If you can additionally get a distance measurement for your two-star system, and if you have from some reliable worker's Cavendish torsion balance a reliable measurement of the Universal Gravitational Constant, you can get also the individual masses of each of the two stars (in, for instance, kilograms).

The distance measurement you can have from semiannual parallax comparisons - in which Struve was also among the pioneers  - coupled with a knowledge of the Sun-earth distance.

It is at this point, with kilogram determinations for each of the two stars in hand, fair to say that your desk has sailed over the boundary from mere Astronomy - silly, fluffy, purely phenomenological "So what is this angle on the celestial sphere?" Astronomy - to the solid domain of Astrophysics. 

To the left of the postcard, my drawing pins anchor a couple of papers from Cambridge University. There is a 20-year old sheet, headed "The Institute: Past and Present" (a visitor's introduction to the Institute of Astronomy, said to be on the Madingley Road: this has, then, to be some modest distance away from the Mathematical Bridge, Trinity Great Quad, and the other celebrated Cambridge sights). Adjoining it is a sheet of similar age and provenance, which has long been admonishing me, as a reminder of what can be achieved by those who work hard: 



For over 60 years , the Faculty
of Mathematics has run a one-year
advanced programme called
Part III of the Mathematical Tripos.
This provides graduates with the
further training
and knowledge needed for original research. /.../

Over 100 students are admitted
each year. To join them, request
further information from /.../

At the left edge of the notice board, affixed to a clean letter-sized white sheet, is the heavily yellowed obituary of my 1970 Dalhousie University teacher Prof. Max Edelstein, by his daughter, British Columbia mathematician Leah Keshet ("LIVES LIVED: Michael Edelstein", from the Toronto Globe and Mail of 2003-02-07).

Prof. Keshet has for her part, in an act of extraordinary kindness, sent me two books from her distinguished father's personal library. Those books, however, live not by the desk in my big writing-and-sleeping  room, but some metres away, in my compact book-lined "library room".  

Additionally - and this is what I want at present specially to stress - since some point in 2016, there is a sheet with, among other material, a quotation from Albert Einstein. In a letter of 1897, Einstein, then aged about eighteen, wrote as follows: 

Die anstrengte geistige Arbeit 
und das Anschauen Gottes Natur  
sind die Engel, welche mich 
versöhnend, stärkend und doch unerbitterlch streng
durch die Wirren dieses Lebens führen werden.

Under this I have also placed - I conveyed this same material to a child for whose intellectual welfare I am in some measure responsible, and to whom I will return in this essay - my translations, into Estonian (which he does not read) and English (which he does read):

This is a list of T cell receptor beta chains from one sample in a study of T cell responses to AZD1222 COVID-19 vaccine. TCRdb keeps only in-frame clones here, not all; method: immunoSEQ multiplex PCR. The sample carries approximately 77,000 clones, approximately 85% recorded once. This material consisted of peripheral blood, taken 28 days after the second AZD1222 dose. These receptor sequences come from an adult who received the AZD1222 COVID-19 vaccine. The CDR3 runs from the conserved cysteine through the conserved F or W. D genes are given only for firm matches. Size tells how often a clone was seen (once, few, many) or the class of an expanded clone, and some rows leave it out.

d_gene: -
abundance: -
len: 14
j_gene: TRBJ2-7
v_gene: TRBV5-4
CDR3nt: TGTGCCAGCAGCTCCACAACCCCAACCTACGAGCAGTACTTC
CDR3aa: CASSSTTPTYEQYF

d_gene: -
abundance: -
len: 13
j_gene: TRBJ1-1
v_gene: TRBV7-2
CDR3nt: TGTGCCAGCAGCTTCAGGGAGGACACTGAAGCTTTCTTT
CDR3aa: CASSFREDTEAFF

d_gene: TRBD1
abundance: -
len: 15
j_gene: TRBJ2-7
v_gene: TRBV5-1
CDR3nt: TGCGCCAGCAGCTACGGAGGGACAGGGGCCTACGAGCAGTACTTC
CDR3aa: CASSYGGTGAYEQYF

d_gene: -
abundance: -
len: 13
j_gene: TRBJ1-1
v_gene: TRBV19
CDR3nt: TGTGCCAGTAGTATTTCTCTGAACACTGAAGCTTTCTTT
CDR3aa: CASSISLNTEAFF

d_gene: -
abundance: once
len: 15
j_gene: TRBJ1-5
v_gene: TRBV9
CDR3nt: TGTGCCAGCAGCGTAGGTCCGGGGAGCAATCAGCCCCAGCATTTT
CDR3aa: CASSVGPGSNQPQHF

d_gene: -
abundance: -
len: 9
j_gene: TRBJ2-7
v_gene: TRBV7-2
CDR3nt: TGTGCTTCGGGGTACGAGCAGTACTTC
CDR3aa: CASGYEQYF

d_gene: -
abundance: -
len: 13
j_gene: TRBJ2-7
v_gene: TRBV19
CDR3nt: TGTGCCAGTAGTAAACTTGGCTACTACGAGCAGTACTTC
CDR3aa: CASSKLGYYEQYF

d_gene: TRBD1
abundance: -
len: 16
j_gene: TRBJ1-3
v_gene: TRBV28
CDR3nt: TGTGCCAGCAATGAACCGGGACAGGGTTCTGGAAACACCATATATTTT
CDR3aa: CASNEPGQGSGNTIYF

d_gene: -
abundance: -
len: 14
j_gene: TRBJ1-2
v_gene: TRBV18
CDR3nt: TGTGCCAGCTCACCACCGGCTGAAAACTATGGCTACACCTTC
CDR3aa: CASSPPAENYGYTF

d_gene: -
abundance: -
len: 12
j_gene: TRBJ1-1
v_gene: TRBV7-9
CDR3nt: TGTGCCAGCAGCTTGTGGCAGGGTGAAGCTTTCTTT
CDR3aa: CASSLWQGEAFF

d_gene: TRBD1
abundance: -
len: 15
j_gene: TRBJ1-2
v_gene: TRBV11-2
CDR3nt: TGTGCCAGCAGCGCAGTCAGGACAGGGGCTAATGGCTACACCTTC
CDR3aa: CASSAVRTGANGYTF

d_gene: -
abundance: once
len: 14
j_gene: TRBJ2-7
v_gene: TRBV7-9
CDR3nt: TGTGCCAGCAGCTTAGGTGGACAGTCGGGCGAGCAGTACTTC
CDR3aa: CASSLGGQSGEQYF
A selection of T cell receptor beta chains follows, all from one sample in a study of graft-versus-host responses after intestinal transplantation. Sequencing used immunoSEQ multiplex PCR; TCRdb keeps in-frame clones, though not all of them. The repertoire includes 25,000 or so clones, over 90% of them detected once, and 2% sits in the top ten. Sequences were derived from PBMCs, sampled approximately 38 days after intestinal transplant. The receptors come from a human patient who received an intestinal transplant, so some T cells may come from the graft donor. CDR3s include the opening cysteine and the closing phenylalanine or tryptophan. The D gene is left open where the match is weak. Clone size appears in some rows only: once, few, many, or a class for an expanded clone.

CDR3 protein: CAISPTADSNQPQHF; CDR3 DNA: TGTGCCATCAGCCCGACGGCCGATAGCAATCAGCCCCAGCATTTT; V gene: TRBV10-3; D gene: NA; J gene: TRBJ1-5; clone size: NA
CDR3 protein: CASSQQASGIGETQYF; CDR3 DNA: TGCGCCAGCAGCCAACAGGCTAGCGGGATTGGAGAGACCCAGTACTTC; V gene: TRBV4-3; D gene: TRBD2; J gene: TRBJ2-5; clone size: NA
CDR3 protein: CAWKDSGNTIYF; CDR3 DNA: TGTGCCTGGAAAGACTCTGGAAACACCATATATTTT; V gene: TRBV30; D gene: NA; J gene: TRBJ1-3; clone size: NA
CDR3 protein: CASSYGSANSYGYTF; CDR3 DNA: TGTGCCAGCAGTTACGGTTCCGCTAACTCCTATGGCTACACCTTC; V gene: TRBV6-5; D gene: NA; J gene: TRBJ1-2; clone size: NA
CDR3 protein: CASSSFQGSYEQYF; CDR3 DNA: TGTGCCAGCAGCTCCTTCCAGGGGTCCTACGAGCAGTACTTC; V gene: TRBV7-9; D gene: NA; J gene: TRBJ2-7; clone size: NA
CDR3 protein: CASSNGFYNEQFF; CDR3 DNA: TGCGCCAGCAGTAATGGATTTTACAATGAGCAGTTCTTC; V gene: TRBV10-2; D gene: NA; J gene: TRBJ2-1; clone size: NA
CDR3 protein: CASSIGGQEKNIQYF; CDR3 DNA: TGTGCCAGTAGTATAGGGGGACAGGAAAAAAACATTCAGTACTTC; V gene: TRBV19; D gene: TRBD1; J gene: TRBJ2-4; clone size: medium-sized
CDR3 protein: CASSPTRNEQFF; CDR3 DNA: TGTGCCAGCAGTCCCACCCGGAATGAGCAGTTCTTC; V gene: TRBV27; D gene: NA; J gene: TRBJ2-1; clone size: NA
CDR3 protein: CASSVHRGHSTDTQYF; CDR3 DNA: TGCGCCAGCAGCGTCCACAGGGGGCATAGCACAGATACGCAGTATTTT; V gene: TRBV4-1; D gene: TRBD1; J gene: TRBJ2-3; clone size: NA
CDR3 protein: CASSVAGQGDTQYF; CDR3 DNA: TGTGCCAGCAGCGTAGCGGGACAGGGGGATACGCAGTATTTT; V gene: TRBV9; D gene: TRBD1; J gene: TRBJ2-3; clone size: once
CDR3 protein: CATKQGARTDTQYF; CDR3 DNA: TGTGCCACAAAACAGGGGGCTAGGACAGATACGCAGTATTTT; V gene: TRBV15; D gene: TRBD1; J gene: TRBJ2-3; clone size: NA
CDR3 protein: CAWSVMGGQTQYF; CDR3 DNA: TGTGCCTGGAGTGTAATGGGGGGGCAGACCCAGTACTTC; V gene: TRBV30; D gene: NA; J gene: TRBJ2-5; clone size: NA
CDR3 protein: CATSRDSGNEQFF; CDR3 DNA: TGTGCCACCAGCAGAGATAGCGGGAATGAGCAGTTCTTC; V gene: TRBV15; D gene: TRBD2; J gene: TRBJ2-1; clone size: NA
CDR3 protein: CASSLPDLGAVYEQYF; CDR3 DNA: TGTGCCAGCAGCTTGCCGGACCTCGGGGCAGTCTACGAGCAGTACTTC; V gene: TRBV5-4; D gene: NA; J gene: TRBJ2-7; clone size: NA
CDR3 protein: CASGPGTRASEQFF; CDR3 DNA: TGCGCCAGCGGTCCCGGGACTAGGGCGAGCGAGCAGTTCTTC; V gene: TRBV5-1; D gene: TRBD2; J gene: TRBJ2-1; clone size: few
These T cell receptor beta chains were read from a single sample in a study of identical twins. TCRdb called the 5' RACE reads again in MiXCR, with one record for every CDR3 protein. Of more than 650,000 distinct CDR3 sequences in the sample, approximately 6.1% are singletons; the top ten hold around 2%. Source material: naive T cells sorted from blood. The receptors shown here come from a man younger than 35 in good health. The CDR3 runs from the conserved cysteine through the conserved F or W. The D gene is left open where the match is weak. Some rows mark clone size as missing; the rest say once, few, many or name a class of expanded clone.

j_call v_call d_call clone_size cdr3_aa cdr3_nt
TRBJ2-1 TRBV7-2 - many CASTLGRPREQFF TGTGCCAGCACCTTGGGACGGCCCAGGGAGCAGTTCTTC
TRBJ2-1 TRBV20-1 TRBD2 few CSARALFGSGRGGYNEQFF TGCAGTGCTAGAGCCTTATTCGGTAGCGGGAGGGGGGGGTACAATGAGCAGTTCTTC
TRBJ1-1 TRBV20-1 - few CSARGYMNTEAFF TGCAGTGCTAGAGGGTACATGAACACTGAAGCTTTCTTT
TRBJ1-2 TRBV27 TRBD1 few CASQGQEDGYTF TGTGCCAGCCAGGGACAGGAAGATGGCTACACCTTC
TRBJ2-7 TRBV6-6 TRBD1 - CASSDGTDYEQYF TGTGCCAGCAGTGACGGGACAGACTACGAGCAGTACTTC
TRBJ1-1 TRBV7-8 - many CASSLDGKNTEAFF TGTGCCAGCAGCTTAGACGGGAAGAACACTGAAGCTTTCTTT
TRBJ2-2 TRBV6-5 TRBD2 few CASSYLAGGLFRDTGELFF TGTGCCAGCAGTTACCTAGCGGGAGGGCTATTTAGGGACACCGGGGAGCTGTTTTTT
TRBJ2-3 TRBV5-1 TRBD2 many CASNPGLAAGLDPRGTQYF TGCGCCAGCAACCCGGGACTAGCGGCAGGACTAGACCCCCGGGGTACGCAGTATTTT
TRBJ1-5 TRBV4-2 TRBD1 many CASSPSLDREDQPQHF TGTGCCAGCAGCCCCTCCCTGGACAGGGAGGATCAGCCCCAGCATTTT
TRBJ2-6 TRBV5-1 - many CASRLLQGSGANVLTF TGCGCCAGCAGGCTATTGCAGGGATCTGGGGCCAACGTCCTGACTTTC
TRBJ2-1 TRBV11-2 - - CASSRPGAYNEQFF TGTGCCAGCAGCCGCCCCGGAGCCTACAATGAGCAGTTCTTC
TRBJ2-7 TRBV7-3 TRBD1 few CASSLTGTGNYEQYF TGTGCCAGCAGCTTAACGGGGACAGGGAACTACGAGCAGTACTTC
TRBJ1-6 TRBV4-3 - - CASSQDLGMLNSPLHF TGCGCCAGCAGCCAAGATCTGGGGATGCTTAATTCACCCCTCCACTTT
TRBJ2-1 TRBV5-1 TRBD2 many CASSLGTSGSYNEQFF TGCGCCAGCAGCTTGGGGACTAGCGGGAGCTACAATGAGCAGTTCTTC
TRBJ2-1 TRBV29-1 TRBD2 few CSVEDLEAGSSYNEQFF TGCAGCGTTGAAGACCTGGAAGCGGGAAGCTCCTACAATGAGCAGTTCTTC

Pingeline vaimne töö ja Jumala looduse vaatlemine
on need inglid kes, trööstitavad, julgustandvad,
kuid tagasiastumatult karmid, saavad olema
minu teejuhtideks läbi selle elu kära.

Strenuous intellectual labour
and the contemplation of God's Nature
are the angels which, consoling, 
strengthening, and yet implacably severe, 
are going to lead me through the tumult of this life. 


If the life of Mohandas Gandhi is a witness to Justice, then the life of Prof. Albert Einstein is a witness to Truth. 

While barely a university graduate, and at that early point by no means a prof, Einstein deduced Special Relativity from conceptual puzzles regarding moving electrically charged bodies.

It is astonishing that none of the profs before him had worked the (glaring) conceptual puzzles thoroughly, but that's how it is. One can see that there must be something deep, somewhere, and I am surprised that high academic authorities before Einstein's day were relaxed and mellow: since a charge moving through the rest frame of the laboratory is embedded in a magnetic field, and since that field is absent in the rest frame of the charge itself - the laboratory whizzes past, and the sole field is electrostatic- the very question whether a magnetic field is present must be relative to choice of frame. In the end, it turns out - Einstein got this clear, along with the length-contraction and time-dilation results for which Special Relativity is more loudly celebrated - that magnetic "forces" are not a fundamental kind of force.

And I rather think, though I have not worked through it or looked it up, that the celebrated null result of the Michelson-Morley experiment, viz., that the speed of light, in contrast with the speeds of bullets and arrows, is independent of source motions and target motions, was worked out a priori by Einstein at this same epoch. Incredibly (so, I think the maths goes, though I think it subject to correction): when you ponder, you find that the speed of light has to be constant if other very basic accepted facts, mere truisms, are to remain true.

If I am right on this, then Michelson-Morley, hailed on television programmes as a key experiment, takes on merely the aspect of a lab confirmation for something proved with pencil and paper on a foundation of lab truisms. (It is still, of course, still necessary to do the Michelson-Morley experiment. But I reiterate that the experiment becomes now a simple  precaution against some oversight in what was key, the pencil-and-paper part.)

If I am right, then the Michelson-Morley history must be a vindication of the overriding importance of mathematics - a theme which I will be developing further, later in this essay. 

In middle age, Einstein extended Special Relativity to General Relativity, explaining the force of gravity (in stark contrast, it must be added, with the other three fundamental physical forces) as a mere deformation in local spacetime geometry.  

And still later, he expended years, ultimately decades, in a heroically failed quest for a Unified Field Theory. 

2. Cultural despair:
(a) gales of unreason;  (b) the "Peak Science" fear